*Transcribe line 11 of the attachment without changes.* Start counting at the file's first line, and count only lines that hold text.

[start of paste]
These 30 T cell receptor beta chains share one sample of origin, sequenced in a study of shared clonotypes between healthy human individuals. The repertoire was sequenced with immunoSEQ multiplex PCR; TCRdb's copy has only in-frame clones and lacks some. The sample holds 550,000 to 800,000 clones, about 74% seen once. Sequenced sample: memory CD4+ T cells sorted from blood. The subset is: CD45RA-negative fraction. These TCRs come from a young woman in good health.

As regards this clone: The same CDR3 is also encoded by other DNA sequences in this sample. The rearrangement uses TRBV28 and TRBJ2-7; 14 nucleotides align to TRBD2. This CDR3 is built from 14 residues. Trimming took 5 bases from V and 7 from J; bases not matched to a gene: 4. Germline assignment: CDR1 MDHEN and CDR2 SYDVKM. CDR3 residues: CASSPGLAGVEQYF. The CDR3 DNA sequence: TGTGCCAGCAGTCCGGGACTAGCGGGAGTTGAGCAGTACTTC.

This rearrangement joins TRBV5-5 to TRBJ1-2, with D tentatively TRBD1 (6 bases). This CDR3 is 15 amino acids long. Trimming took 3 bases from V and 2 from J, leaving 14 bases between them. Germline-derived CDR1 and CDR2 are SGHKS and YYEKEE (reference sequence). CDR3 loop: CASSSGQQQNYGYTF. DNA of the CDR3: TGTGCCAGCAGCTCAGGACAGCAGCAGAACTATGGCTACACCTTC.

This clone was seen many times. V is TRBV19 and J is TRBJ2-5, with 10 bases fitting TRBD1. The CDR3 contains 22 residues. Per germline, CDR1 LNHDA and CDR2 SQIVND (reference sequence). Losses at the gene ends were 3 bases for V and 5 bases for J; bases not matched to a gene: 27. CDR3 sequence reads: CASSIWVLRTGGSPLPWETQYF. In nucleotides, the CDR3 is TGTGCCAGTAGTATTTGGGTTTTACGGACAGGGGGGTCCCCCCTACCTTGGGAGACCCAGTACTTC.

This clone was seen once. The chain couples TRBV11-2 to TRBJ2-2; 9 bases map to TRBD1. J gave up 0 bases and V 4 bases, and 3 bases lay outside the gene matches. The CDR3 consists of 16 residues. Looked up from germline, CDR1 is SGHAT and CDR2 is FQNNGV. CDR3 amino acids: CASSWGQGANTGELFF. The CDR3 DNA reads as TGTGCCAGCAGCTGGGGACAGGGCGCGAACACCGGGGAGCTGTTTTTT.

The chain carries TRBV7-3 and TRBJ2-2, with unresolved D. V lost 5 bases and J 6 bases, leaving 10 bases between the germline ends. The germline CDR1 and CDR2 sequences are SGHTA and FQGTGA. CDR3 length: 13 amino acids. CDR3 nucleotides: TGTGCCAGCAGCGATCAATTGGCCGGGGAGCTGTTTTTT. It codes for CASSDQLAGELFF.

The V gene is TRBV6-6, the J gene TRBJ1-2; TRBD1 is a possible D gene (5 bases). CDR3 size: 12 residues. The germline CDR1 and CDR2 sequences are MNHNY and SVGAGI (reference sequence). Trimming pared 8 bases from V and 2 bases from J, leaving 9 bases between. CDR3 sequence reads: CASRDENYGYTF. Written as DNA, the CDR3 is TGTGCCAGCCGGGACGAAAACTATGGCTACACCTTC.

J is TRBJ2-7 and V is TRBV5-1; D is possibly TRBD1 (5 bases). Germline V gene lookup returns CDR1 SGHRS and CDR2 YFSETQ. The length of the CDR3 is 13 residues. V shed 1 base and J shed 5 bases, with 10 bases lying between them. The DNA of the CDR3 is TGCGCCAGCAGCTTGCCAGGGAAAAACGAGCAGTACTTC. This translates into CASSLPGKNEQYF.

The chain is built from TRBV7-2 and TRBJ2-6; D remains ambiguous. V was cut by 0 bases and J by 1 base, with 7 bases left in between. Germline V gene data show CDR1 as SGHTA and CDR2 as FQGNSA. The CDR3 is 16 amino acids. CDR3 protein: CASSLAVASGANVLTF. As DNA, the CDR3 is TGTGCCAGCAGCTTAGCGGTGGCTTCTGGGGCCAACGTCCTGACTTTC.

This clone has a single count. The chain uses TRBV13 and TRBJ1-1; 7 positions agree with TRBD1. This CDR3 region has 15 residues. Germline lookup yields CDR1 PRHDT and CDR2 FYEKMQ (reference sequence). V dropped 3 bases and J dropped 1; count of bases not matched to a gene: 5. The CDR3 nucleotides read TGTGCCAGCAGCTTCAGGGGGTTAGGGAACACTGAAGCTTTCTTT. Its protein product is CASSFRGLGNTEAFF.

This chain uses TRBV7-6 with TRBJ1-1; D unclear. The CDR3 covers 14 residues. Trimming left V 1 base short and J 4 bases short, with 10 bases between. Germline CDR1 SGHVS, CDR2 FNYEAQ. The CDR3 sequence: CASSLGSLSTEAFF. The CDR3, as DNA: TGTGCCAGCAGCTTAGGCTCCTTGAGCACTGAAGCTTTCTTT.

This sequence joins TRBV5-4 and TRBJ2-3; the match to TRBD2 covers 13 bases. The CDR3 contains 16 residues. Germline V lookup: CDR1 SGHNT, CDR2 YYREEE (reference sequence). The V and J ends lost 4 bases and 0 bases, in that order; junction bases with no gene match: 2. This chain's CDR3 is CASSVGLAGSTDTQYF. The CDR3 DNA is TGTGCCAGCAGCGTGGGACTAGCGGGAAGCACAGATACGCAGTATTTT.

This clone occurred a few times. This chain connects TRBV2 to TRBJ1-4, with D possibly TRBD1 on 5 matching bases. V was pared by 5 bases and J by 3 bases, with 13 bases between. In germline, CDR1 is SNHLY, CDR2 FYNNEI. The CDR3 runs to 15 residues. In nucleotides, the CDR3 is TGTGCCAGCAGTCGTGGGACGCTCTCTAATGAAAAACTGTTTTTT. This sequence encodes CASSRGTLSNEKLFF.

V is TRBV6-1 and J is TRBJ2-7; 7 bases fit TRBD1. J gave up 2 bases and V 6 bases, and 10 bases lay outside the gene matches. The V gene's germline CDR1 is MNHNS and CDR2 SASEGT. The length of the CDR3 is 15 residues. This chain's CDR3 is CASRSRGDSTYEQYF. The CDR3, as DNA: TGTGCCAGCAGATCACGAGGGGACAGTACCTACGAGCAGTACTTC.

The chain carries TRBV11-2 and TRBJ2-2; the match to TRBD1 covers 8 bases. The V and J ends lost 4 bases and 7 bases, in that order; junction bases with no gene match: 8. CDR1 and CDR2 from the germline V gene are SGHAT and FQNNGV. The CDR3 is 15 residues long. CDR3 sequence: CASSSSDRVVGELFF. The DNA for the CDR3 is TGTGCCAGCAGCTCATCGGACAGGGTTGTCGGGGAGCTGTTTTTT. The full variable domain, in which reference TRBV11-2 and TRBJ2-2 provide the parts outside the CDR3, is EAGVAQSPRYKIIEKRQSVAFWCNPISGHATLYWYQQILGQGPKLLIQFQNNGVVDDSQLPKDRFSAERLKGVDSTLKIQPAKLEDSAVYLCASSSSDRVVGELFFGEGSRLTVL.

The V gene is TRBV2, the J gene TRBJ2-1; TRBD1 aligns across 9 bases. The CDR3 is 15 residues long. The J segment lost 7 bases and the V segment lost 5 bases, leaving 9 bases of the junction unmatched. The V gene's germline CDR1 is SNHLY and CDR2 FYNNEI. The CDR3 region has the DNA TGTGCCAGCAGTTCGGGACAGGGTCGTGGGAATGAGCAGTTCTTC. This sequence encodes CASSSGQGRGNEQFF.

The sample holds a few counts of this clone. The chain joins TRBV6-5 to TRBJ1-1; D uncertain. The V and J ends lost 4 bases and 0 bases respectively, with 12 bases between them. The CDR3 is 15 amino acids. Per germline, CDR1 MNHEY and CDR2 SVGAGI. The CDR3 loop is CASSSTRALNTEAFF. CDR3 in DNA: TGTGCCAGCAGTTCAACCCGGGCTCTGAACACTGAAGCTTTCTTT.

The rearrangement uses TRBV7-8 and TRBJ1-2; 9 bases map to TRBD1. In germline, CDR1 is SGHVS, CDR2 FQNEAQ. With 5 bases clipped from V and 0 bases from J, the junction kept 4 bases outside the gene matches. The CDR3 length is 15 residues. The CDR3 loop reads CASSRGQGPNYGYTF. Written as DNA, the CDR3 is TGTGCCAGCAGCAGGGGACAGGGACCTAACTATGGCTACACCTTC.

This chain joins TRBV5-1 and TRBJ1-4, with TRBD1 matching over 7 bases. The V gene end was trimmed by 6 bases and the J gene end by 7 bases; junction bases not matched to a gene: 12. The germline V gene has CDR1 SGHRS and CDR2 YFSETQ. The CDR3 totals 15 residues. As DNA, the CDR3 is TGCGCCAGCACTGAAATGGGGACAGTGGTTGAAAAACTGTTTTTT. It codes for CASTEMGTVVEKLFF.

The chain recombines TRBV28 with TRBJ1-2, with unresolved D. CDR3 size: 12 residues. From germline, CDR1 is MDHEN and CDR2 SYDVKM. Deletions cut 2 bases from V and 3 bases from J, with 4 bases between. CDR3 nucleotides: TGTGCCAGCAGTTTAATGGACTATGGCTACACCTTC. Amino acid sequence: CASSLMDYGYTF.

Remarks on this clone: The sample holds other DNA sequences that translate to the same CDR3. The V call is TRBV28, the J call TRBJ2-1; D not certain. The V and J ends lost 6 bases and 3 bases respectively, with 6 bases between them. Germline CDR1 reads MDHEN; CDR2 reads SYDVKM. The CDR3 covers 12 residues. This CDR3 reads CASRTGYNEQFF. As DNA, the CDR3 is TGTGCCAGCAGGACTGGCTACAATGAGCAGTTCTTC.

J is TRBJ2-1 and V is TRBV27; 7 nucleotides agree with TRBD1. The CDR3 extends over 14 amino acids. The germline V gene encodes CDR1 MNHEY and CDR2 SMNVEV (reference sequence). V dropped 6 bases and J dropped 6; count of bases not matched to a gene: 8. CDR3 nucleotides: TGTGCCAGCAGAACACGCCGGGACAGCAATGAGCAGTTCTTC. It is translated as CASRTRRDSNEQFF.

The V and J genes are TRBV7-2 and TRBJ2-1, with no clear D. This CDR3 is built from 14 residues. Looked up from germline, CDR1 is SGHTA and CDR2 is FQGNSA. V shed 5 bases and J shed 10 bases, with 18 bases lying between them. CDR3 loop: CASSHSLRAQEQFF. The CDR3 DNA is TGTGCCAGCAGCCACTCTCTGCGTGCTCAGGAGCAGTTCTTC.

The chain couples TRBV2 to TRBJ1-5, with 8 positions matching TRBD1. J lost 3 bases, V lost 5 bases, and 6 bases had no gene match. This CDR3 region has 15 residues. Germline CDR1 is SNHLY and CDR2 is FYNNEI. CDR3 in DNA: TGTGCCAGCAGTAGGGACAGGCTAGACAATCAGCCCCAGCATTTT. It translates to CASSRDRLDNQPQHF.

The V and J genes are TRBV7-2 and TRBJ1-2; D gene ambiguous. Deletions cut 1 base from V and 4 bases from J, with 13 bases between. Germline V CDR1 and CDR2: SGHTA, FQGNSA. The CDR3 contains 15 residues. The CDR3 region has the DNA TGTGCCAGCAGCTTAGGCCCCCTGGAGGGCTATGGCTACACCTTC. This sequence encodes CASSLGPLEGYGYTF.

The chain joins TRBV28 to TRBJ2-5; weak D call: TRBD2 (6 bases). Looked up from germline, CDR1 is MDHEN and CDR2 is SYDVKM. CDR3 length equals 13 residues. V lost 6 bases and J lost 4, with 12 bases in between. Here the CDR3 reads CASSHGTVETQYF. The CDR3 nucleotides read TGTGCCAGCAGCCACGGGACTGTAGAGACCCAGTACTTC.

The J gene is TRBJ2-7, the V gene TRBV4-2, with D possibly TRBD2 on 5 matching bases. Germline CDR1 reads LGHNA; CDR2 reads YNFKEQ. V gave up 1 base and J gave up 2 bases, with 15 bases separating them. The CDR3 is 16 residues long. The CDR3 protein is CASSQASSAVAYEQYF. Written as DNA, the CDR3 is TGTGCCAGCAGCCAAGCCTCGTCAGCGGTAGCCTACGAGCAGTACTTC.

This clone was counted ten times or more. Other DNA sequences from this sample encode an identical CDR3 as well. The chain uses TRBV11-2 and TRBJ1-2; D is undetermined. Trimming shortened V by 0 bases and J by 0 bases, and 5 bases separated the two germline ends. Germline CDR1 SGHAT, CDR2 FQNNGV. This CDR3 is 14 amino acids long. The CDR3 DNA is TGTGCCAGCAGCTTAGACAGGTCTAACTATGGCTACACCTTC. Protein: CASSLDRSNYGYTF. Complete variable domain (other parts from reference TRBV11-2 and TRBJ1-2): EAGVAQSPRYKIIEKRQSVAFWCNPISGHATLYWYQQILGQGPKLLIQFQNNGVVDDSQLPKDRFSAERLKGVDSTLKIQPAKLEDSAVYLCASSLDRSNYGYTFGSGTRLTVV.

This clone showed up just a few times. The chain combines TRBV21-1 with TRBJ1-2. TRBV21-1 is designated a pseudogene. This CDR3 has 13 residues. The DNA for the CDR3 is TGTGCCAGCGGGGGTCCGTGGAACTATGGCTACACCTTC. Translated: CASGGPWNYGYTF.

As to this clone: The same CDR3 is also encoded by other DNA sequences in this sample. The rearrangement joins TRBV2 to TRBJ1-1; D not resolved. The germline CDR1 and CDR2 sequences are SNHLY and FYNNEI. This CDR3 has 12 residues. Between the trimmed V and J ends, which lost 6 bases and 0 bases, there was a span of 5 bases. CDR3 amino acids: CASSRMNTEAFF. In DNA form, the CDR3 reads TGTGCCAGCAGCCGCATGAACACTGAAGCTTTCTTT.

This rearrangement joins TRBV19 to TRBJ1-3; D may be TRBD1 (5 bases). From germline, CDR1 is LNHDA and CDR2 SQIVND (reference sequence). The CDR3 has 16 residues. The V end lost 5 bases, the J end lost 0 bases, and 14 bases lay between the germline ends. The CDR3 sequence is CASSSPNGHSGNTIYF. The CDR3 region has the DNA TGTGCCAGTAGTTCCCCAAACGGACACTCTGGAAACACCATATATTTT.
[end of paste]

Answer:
This chain uses TRBV7-6 with TRBJ1-1; D unclear. The CDR3 covers 14 residues. Trimming left V 1 base short and J 4 bases short, with 10 bases between. Germline CDR1 SGHVS, CDR2 FNYEAQ. The CDR3 sequence: CASSLGSLSTEAFF. The CDR3, as DNA: TGTGCCAGCAGCTTAGGCTCCTTGAGCACTGAAGCTTTCTTT.